CCT 051: CISSP Exam Questions (Domain 1)

cissp domain 1 Jul 06, 2023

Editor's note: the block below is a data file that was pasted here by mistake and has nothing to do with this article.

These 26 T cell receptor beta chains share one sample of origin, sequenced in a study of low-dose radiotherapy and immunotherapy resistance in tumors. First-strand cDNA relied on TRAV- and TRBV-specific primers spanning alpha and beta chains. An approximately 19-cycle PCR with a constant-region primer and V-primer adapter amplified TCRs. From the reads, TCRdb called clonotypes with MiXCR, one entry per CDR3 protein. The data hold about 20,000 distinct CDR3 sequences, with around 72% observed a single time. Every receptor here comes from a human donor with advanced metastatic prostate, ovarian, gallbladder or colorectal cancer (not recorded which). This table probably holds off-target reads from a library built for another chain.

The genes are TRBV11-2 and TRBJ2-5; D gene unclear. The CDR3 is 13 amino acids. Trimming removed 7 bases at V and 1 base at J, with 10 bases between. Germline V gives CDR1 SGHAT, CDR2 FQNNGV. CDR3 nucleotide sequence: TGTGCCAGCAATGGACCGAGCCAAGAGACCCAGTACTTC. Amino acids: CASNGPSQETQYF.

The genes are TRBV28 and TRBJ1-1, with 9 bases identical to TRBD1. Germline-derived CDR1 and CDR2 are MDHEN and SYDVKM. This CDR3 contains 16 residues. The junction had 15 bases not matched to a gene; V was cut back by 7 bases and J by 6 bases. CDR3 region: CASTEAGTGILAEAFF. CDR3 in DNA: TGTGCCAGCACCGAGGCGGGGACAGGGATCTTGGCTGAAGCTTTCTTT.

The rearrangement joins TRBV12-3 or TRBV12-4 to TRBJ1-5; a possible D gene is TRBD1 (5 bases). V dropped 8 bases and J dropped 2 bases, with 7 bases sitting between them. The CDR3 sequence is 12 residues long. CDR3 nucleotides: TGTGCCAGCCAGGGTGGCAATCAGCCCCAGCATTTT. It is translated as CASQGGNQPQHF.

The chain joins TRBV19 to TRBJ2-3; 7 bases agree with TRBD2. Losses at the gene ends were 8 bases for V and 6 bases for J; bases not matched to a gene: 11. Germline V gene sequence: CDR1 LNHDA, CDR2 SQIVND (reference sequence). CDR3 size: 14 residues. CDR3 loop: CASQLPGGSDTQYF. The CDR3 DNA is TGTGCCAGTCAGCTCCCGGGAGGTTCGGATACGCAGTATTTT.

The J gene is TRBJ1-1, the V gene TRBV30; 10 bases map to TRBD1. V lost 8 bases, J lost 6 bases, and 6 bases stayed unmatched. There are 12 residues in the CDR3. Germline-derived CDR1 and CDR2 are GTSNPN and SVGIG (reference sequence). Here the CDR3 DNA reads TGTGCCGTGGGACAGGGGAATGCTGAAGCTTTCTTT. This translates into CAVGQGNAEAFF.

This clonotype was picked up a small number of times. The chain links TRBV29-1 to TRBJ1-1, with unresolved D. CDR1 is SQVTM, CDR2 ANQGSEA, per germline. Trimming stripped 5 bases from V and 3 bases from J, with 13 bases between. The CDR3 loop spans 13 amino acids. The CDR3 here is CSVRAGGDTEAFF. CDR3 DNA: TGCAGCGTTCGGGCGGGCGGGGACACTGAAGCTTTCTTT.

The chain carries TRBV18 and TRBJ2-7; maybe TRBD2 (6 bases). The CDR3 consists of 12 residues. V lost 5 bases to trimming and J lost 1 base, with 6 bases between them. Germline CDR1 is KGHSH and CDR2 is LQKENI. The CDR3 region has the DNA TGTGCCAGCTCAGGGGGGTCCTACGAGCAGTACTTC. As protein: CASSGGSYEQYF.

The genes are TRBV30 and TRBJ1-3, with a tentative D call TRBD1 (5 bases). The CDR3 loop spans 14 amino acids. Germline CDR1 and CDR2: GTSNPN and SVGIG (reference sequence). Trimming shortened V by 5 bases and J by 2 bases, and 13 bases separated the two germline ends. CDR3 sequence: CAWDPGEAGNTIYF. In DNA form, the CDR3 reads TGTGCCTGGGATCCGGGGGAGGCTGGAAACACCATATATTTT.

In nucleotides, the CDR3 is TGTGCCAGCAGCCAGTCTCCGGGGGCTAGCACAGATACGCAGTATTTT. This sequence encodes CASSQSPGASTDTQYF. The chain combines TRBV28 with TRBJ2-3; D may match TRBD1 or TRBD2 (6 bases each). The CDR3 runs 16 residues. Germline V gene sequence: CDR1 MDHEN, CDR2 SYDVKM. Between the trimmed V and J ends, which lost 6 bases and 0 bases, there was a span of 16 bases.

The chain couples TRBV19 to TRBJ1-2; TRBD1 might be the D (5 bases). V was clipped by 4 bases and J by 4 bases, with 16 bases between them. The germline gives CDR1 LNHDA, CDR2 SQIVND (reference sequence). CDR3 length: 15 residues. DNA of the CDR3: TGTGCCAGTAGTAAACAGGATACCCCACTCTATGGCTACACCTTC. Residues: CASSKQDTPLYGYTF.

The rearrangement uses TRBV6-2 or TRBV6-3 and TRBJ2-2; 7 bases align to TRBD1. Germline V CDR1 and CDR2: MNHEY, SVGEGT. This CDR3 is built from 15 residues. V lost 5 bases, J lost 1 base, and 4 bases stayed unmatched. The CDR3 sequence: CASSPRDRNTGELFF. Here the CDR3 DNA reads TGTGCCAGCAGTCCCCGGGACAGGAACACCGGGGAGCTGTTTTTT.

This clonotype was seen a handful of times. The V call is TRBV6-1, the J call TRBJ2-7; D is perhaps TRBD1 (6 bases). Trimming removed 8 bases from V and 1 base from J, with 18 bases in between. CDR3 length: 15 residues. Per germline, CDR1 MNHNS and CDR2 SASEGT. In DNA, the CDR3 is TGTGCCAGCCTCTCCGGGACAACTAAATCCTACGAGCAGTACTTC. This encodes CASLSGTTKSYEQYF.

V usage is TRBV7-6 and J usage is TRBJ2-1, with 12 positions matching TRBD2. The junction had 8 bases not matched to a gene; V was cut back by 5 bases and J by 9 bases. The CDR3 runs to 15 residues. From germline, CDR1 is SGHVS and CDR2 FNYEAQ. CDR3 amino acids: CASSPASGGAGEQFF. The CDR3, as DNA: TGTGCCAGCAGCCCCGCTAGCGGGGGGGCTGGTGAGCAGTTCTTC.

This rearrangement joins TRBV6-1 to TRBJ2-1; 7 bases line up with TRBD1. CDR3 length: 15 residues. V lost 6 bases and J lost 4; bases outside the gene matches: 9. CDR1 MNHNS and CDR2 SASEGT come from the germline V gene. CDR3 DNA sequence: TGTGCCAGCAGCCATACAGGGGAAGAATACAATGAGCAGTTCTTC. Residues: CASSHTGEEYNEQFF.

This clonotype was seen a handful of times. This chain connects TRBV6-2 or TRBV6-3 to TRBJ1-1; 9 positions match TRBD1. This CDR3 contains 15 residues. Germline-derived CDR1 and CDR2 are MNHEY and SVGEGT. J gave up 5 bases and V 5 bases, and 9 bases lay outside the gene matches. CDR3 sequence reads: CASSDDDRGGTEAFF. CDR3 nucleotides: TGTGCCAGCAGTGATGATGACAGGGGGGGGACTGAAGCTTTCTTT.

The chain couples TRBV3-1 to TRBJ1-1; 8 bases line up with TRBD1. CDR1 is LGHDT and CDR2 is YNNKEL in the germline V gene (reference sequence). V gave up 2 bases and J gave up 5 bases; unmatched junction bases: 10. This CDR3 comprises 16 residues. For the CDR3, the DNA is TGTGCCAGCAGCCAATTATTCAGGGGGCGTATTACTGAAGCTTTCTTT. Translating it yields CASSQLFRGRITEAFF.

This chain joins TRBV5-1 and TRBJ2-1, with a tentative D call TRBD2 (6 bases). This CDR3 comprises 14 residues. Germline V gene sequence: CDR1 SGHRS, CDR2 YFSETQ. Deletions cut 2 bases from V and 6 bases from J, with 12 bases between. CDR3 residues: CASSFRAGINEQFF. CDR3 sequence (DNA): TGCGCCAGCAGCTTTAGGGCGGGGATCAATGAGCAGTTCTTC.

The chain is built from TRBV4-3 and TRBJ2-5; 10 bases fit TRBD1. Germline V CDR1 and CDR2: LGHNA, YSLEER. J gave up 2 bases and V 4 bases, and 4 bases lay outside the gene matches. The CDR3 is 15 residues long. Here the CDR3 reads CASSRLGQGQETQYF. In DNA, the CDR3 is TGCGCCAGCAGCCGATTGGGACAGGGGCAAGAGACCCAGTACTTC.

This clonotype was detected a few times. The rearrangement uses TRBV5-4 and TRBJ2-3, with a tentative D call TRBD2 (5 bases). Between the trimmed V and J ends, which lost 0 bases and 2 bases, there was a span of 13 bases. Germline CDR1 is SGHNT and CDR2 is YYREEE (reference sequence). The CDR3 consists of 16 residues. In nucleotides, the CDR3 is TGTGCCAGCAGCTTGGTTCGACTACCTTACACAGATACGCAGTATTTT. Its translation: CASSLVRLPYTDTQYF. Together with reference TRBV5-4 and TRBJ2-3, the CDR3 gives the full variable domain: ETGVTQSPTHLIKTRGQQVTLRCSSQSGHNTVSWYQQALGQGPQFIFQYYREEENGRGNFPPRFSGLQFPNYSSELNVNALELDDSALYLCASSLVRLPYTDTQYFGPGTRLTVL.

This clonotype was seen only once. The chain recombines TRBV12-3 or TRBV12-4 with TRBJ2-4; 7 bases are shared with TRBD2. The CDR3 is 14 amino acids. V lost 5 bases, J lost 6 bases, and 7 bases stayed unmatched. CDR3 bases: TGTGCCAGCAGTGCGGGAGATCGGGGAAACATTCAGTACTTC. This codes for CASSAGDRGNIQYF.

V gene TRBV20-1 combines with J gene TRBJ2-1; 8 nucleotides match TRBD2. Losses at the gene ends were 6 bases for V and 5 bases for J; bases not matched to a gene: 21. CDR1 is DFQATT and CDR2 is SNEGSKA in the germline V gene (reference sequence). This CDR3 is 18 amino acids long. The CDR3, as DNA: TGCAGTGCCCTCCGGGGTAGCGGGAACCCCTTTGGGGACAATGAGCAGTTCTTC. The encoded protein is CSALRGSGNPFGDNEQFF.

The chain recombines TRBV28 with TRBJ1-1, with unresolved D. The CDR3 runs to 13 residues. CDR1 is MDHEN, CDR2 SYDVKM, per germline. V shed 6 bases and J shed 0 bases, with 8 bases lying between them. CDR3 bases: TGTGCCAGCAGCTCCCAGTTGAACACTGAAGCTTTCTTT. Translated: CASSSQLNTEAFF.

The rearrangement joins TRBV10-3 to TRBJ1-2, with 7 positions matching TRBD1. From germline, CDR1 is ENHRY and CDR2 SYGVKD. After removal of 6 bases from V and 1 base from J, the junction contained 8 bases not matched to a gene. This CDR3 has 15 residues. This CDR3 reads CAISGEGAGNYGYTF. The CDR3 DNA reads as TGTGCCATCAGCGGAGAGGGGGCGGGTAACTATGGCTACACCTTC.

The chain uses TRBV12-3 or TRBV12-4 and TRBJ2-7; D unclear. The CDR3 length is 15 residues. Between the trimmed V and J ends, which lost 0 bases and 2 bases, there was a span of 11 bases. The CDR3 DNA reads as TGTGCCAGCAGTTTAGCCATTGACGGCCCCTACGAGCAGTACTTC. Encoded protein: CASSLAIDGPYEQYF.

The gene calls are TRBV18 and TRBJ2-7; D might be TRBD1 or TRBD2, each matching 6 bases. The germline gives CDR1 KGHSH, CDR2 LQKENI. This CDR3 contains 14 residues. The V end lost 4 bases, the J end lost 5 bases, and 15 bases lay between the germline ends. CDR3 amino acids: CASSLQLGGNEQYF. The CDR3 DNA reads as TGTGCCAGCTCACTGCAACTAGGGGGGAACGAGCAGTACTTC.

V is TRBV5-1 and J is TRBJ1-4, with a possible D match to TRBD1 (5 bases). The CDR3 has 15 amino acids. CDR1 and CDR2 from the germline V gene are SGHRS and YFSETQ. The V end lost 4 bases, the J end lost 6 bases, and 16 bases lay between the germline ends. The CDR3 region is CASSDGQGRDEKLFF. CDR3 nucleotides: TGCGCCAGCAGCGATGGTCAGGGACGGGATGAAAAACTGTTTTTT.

Welcome to the CISSP Cyber Training Podcast, where we provide you the training and tools you need to pass the CISSP exam the first time. Hi, my name is Sean Gerber and I'm your host for this action-packed, informative podcast. Join me each week as I provide the information you need to pass the CISSP exam and grow your cybersecurity knowledge. All right, let's get started, let's go. Hey, all this, sean Gerber, with CISSP Cyber Training, and today is exam question Thursday. So we are gonna be talking about some great exam questions for the CISSP that fall in line with supply chain risk And, if you all haven't been aware, the supply chain is a big challenge that we all struggle with. Every company out there does. It doesn't matter how big or how small you might be, you will struggle with supply chain. So this is gonna be an area that you'll be able to see in my CISSP Cyber Training environment. That is going to be one of the test questions, and one of the things I thought of, rather than just kind of having test questions for you that you couldn't have, is that be able to pull the questions out of my actual site and then you guys can video these. These will hit YouTube at some point, but you can also get them at my, at CISSP Cyber Training, and have access to them as well. But we're gonna kind of go over these questions and then from there we can talk about what the plan is. Okay, so question number this is 16, because there's actually about 25 questions, but we're only gonna be able to get to about 10 today. So which of the following is not a key principle of supply chain risk management? Okay, so, when you're dealing with supply chain risk management, what are some key things you need to keep, principles you need to be aware of? So this is one that is not a key principle. First one is transparency. Is it or isn't it? Agility is that a supply chain risk management issue? Or trustworthiness? And then, finally, isolation. So which one of these is not a key principle of supply chain risk management? And the answer is isolation. So the key principles of supply chain risk management do include transparency, which basically is clear visibility into the overall supply chain. Do you know what it is? from soup to nuts? What part of the entire chain do you understand? Agility is the ability to adapt to a changing situation And, as we know, this world is very changing and very dynamic. So you have to have agility to be able to do that. And then, finally, trustworthiness, or the reliability or integrity of these suppliers. One of the pieces that I deal with routinely is working with and trying to understand the suppliers for organizations. And what are they? a reliable or trustworthy organization and company? So that's things that you'll have to do as a security professional. You'll have to figure that part out, and the isolation is not a principle associated with supply chain, and in most cases you don't wanna have a supply chain that's totally isolated, because that will actually end up probably causing you more issues in the long run. Okay, so then what is the primary goal of supply chain risk management? A, to eliminate all risks from supply chains Okay, we all know that you can't eliminate all risks. B to minimize risks and maintain a continuity of operations Now, that would make sense. Or C maximize profits by taking on higher risks Now, that could be the case, potentially, but you'd have to really weigh out your supply chain. And then, two transfer risks to third party vendors. Well, we always wanna transfer some level of risk to third party vendors, but you may not wanna do all of that, dependent upon your business, right? So the real answer, or the correct answer is B to minimize risks and maintain continuity of operations. Okay, the main thing is you want to make sure that you have the ability to identify, assess and mitigate any risks that are in order of you in your organization, to make sure that you have a good plan to deal with the impact and how you can have your supply chain uninterrupted. So to minimize risks that's a key factor, but you're never gonna get rid of them and to maintain some level of operations and maintain that continuity of operations. That is the overall primary goal of supply chain risk management. Next question is which of the following is an example of supply chain risk mitigation strategy? So now we're gonna talk about supply chain risk mitigation. How are you going to minimize or mitigate the risks that are appropriated to the supply chain? So, a is outsourcing critical operations to a single vendor probably not a good idea. Single vendor no. Multiple vendors yeah, that probably makes sense. Relying solely on internal resources for all supply chain activities probably not, again, solely, and all those are key words. You probably want to avoid Implementing redundant suppliers for critical components. That would make sense, right? You want to have same thing we do with disaster recovery and business continuity is you want to have some sort of redundant systems And then D, minimizing supplier audits and evaluations. You wouldn't want to minimize those Now. You don't want to maximize those either. You want to find that sweet balance. So, when it really comes right down to it is you want to implement redundant suppliers, also known as what they call dual sourcing, and then you make sure that's in your supply chain mitigation strategy. Now, there might be some situations where you can't do that, and if you can't do that, then you need to at least discuss it, understand the risk and what you're willing to accept, and so that's the main thing. A lot of these is that you do understand, you go into these aspects with eyes wide open and you understand the risk the best that you possibly can. Next question what is the purpose of conducting a supply chain risk assessment? A to identify and evaluate potential risks in the supply chain, okay. B to select the most cost effective suppliers? Not really, probably, because you're looking at risk right. That may or may not be the right thing. Negotiate better contract with suppliers, maybe. Or to establish a strict control over supplier activities. It really wouldn't establish a strict control. It may help you put in place some controls, but it wouldn't help. You have a strict control around that. So the real answer or the correct answer is but A the purpose of conducting a supply chain risk assessment is to identify, assess and prioritize your risks, right, we talked about earlier and you want to make sure you have these potential risk mitigation strategies built in and you have to identify them, but that you do that through the use of a risk assessment. Next question what are the following is an example of a supply chain risk. So what could be a supply chain issue? A employee turnover in the finance department? That's probably not it. B a natural disaster causing disruption to the transportation routes Yeah, that would be a potential supply chain risk. Regulatory changes impacting product design That's not, doesn't deal with supply chain, it's more of a compliance and regulatory aspect. And then D changes in the market demand for the product Again, that doesn't really affect your supply chain. So the bottom line of it is is you want A a natural disaster causing disruption to transportation routes. These are important to understand that, because what can happen is is these risks could include natural disasters, geopolitical events you mean Russia, ukraine supplier bankruptcies, other external factors as well And all of those things can have dramatic impacts on your entire supply chain. So when you become a security professional for an organization, you're going to need to understand what those are for your company. What is the purpose? next question what is the purpose of a supplier code of conduct? A to impose strict regulations on suppliers. Well, that doesn't really regulations is not done by you. To ensure compliance with governmental regulations No, you can't really force them to do that. B to communicate the organization's expectations to the suppliers. That sounds probably more like it. Or D a transfer all supply chain risks to suppliers. Again, all got to avoid that. All. Now it can say again, sometimes all might be right, but in many cases, when they say all or never, those usually are key words that will keep you out of trouble. So the real answer, the correct answer is I don't know why I keep saying real, but the correct answer is C right, you want to communicate the organization's expectations to suppliers and this helps define your ethical, your social, your environmental. All these different security practices are then passed on to them, which is part of your code of conduct, and then therefore, they understand where your expectations are. Ideally, you would see the same code of conduct from them, so you can understand what their expectations are. Next question what's the following as an example of supply chain vulnerabilities? Okay, what could be a vulnerability in the supply chain? A implementing strong access controls for supplier systems Well, you're implementing something, so that wouldn't be a vulnerability. B regularly reviewing and updating supplier contracts Okay, that wouldn't necessarily be a vulnerability. Relying on a single supplier for a critical component Yeah, ding, ding, ding, ding. Yep, that's one right there. Or then conducting background checks on supplier employees. So the first, you know the A, b and D. You pretty much can figure that out right. If you rely on a single supplier, that would be a potential vulnerability in the supply chain and could have dramatic impacts upon you and your company. What is the purpose of supply chain continuity planning? A to identify and address potential disruptions in the supply chain. Kind of goes with the terms continuity. We talk about business continuity and disaster recovery Kind of sounds similar. B minimize costs by consolidating suppliers Okay, maybe that would be it. You wouldn't necessarily be looking for minimizing your costs, but maybe consolidating your suppliers. B maximize profits by increasing speed of delivery That's really not continuity planning. Or D outsource critical supply chain functions to third-party vendors Now, that could be close right. So you gotta decide. Maybe you will outsource some of your critical supply functions to a third-party vendor. But the answer is A to identify and address potential disruptions in the supply chain. That's the purpose of supply chain continuity planning. You wanna look for these areas that potentially could cause some impact from disruption. What is the impact to you? And then you develop a strategy to work around it. Next question what is the role of supply chain risk manager? A to solely focus on risk management within the supply chain Solely usually not a good word. To identify and mitigate risk throughout the supply chain, maybe sounds pretty close. C to manage only physical security risks within the supply chain. And that's only, and not in only physical security. That's not right. Or D transfer all risk to third-party vendors. Again, all yeah. So the real answer is B the correct answer, not real. Why do I keep saying that? The correct answer is B. A supply chain risk manager is responsible for identifying, assessing and developing risk mitigation strategies, as well as implementing measures to mitigate those risks across the supply chain. Last question what is the purpose of supply chain monitoring and surveillance? A to track suppliers financial performance, you know. B to identify potential opportunities for cost reduction. No, it's not really doesn't sound right. C to detect and respond to supply chain security incidents. Maybe monitoring surveillance may yeah, that might sound about right. Or D enforce compliance with regulatory requirements. You could play with that D a little bit, but that would not be the right one. The actual correct answer is C to detect and respond supply chain security incidents. Again, they wanna have things that are actively monitoring the supply chain for security incidents which could be unauthorized access, tampering or theft. Obviously you wanna have these measures and play mitigation strategies and measures to ensure that that is minimized. But you have to have some level of monitoring and surveillance. But don't bite off on D right To enforce compliance and regulatory requirements. Enforce is kind of a big word. Watch that word. Okay, that is all I have for today with these questions the CISSP cybertrainingcom questions And you can go out to the CISSPcybertrainingcom and you can go and check out the site. I got a lot. My blueprint is amazing. People keep talking about it And also the fact is is that business continues to grow because there's lots of people that wanna be get their CISSP done. Go out there, check it out. You can see these questions out there on CISSP cybertraining and they will eventually be on YouTube as well, so check that out as well. All right, that's all I got for today. Have a wonderful day, and we'll catch you on the flip side, see ya.